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Judicial Errors and Innovative Activity

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  • Giovanni Immordino
  • Michele Polo

Abstract

We analyze the effect of judicial errors on the innovative activity of firms. If successful, the innovative effort allows to take new actions that may be ex-post welfare enhancing (legal) or decreasing (illegal). Deterrence in this setting works by affecting the incentives to invest in innovation (average deterrence). Type-I errors, through over-enforcement, discourage innovative effort while type-II errors (under-enforcement) spur it. The ex-ante expected welfare effect of innovations shapes the optimal policy design. When innovations are ex-ante welfare improving, laissez-faire is chosen. When innovations are instead welfare decreasing, law enforcement should limit them through average deterrence. We consider several policy environments differing in the instruments available. Enforcement effort is always positive and fines are (weakly) increasing in the social loss of innovations. In some cases accuracy is not implemented, contrary to the traditional model where it always enhances (marginal) deterrence, while in others it is improved selectively only on type-II errors (asymmetric protocols of investigation).

Suggested Citation

  • Giovanni Immordino & Michele Polo, 2008. "Judicial Errors and Innovative Activity," Working Papers 337, IGIER (Innocenzo Gasparini Institute for Economic Research), Bocconi University.
  • Handle: RePEc:igi:igierp:337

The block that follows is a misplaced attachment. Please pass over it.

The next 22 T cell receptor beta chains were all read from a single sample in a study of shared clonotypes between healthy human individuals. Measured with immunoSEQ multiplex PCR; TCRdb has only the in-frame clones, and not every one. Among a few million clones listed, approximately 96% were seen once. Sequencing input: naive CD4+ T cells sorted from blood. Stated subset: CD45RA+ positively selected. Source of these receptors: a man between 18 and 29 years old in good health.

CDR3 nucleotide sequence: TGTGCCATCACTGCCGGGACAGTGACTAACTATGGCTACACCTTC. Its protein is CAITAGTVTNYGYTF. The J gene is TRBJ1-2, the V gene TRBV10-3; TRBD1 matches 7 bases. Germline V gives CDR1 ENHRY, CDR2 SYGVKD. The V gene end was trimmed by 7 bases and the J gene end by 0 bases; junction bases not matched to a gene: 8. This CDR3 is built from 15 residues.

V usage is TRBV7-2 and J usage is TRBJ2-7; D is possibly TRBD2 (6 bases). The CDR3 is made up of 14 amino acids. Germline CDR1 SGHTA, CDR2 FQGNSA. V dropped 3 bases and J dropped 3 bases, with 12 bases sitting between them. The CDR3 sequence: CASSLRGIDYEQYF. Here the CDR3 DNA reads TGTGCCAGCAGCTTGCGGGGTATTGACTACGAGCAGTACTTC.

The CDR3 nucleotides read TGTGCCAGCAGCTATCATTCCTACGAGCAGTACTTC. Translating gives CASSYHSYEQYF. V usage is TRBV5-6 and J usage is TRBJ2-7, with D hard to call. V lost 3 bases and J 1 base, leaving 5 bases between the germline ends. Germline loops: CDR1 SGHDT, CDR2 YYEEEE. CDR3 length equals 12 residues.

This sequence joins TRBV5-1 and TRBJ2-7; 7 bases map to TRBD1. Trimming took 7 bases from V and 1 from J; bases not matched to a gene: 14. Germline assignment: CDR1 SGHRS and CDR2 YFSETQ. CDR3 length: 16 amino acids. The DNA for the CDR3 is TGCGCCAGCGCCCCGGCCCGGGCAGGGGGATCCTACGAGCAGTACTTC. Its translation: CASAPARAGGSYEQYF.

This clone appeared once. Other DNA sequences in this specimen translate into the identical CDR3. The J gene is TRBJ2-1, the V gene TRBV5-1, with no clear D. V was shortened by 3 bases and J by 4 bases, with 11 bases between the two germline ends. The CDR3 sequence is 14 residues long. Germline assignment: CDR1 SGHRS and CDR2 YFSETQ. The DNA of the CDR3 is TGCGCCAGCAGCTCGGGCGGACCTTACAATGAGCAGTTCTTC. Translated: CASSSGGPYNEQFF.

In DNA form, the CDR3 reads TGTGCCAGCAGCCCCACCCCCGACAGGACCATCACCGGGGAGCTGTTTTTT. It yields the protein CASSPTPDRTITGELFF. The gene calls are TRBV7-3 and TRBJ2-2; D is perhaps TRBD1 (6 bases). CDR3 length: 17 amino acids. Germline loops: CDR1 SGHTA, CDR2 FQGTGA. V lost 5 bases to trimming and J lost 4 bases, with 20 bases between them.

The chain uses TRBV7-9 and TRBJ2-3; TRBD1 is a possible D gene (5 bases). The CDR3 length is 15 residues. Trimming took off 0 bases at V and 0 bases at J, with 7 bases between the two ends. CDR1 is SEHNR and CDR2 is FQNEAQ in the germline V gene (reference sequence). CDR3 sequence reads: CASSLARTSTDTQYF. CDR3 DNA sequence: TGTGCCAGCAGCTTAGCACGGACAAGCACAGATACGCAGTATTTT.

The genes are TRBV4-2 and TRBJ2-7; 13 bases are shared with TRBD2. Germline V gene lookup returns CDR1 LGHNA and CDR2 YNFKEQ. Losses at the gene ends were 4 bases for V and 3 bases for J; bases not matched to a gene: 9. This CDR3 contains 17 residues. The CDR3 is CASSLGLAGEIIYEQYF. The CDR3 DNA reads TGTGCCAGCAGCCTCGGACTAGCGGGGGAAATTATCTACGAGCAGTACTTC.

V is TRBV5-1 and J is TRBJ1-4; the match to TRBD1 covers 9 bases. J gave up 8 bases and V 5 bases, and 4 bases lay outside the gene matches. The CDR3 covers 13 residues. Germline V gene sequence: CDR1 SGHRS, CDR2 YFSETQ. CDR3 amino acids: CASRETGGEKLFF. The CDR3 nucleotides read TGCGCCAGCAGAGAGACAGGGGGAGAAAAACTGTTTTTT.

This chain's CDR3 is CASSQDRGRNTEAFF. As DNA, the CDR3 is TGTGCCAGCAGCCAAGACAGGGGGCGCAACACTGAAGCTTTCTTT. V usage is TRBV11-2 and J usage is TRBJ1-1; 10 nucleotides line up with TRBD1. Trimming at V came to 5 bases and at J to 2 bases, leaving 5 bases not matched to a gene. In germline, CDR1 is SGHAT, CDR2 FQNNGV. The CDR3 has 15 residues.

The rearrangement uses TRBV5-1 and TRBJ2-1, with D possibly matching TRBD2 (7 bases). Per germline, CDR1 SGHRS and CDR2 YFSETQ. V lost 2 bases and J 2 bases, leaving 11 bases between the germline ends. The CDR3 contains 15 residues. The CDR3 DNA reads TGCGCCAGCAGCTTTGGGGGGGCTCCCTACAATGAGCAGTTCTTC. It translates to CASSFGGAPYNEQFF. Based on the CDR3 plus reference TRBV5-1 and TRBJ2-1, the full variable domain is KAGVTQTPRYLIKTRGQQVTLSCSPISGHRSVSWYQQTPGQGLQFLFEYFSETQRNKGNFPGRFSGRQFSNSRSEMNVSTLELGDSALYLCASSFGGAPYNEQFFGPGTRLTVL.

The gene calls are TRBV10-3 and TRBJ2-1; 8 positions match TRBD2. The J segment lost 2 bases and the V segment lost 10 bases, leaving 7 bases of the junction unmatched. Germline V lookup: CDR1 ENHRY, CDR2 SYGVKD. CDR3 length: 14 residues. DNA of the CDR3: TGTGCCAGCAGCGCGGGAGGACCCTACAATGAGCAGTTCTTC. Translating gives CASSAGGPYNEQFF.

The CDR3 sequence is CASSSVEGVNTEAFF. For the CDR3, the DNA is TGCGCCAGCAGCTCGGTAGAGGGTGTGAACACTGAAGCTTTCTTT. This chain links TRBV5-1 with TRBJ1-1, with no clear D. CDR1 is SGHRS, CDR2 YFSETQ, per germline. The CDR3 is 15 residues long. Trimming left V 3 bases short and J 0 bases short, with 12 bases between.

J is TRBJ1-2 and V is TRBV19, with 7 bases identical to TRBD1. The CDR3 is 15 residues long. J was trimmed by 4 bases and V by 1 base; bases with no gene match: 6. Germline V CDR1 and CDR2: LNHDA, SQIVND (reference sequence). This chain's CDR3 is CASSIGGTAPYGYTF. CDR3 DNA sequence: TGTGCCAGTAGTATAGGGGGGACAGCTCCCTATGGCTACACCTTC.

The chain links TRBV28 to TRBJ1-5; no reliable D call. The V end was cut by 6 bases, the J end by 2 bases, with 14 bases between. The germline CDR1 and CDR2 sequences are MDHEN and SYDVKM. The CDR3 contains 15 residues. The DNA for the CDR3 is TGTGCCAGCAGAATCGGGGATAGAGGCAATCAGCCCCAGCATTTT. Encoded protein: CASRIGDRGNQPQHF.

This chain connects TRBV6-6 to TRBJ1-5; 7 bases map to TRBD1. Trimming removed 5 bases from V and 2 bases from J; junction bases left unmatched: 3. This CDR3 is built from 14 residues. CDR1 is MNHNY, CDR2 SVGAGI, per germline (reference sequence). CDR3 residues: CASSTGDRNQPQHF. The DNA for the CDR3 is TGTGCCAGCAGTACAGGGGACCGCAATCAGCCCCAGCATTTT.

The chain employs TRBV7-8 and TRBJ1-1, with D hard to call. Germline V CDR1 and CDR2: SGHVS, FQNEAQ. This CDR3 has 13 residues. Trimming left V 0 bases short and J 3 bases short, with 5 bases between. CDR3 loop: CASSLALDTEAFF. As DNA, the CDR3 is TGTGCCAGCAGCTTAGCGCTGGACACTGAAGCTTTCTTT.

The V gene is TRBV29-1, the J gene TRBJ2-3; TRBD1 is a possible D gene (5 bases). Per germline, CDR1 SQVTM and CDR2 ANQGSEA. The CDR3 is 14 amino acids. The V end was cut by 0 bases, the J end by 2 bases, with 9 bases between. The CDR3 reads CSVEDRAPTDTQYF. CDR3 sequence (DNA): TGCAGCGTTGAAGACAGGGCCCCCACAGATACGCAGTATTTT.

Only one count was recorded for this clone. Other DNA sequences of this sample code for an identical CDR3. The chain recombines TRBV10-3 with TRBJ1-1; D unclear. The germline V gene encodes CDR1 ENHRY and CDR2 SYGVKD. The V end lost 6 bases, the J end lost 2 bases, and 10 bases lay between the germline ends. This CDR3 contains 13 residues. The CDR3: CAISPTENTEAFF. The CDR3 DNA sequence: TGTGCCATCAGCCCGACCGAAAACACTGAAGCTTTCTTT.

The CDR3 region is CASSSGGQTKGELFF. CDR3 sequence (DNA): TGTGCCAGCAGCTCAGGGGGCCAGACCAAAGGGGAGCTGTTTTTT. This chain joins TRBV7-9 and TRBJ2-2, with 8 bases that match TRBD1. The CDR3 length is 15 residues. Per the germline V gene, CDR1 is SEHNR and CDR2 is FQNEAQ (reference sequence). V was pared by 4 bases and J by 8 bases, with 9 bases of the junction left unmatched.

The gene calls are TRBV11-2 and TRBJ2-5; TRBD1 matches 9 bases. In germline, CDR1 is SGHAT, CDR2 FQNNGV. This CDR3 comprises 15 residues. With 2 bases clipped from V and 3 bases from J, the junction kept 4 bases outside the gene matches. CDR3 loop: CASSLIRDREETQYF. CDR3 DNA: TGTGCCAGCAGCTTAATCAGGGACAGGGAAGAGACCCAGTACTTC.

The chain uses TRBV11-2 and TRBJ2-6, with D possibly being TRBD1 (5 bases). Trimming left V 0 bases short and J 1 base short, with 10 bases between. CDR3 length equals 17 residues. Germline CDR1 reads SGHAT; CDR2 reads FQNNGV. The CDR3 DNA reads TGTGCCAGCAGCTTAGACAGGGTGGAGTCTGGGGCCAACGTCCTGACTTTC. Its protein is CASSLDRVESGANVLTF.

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    Cited by:

    1. Immordino, Giovanni & Polo, Michele, 2014. "Antitrust, legal standards and investment," International Review of Law and Economics, Elsevier, vol. 40(C), pages 36-50.
    2. Giovanni Immordino & Michele Polo, 2012. "Antitrust in Innovative Industries: the Optimal Legal Standards," Working Papers 434, IGIER (Innocenzo Gasparini Institute for Economic Research), Bocconi University.
    3. Ghebrihiwet, N. & Motchenkova, E.I., 2010. "Leniency programs in the presence of judicial errors," Serie Research Memoranda 0008, VU University Amsterdam, Faculty of Economics, Business Administration and Econometrics.
    4. Matteo Rizzolli & Luca Stanca, 2012. "Judicial Errors and Crime Deterrence: Theory and Experimental Evidence," Journal of Law and Economics, University of Chicago Press, vol. 55(2), pages 311-338.
    5. Claudio Calcagno, 2012. "Stand-alone private antitrust damages: (how) should competition authorities react?," European Journal of Law and Economics, Springer, vol. 34(2), pages 365-389, October.
    6. Yannis Katsoulacos & David Ulph, 2009. "ON OPTIMAL LEGAL STANDARDS FOR COMPETITION POLICY: A GENERAL WELFARE-BASED ANALYSIS -super-," Journal of Industrial Economics, Wiley Blackwell, vol. 57(3), pages 410-437, September.

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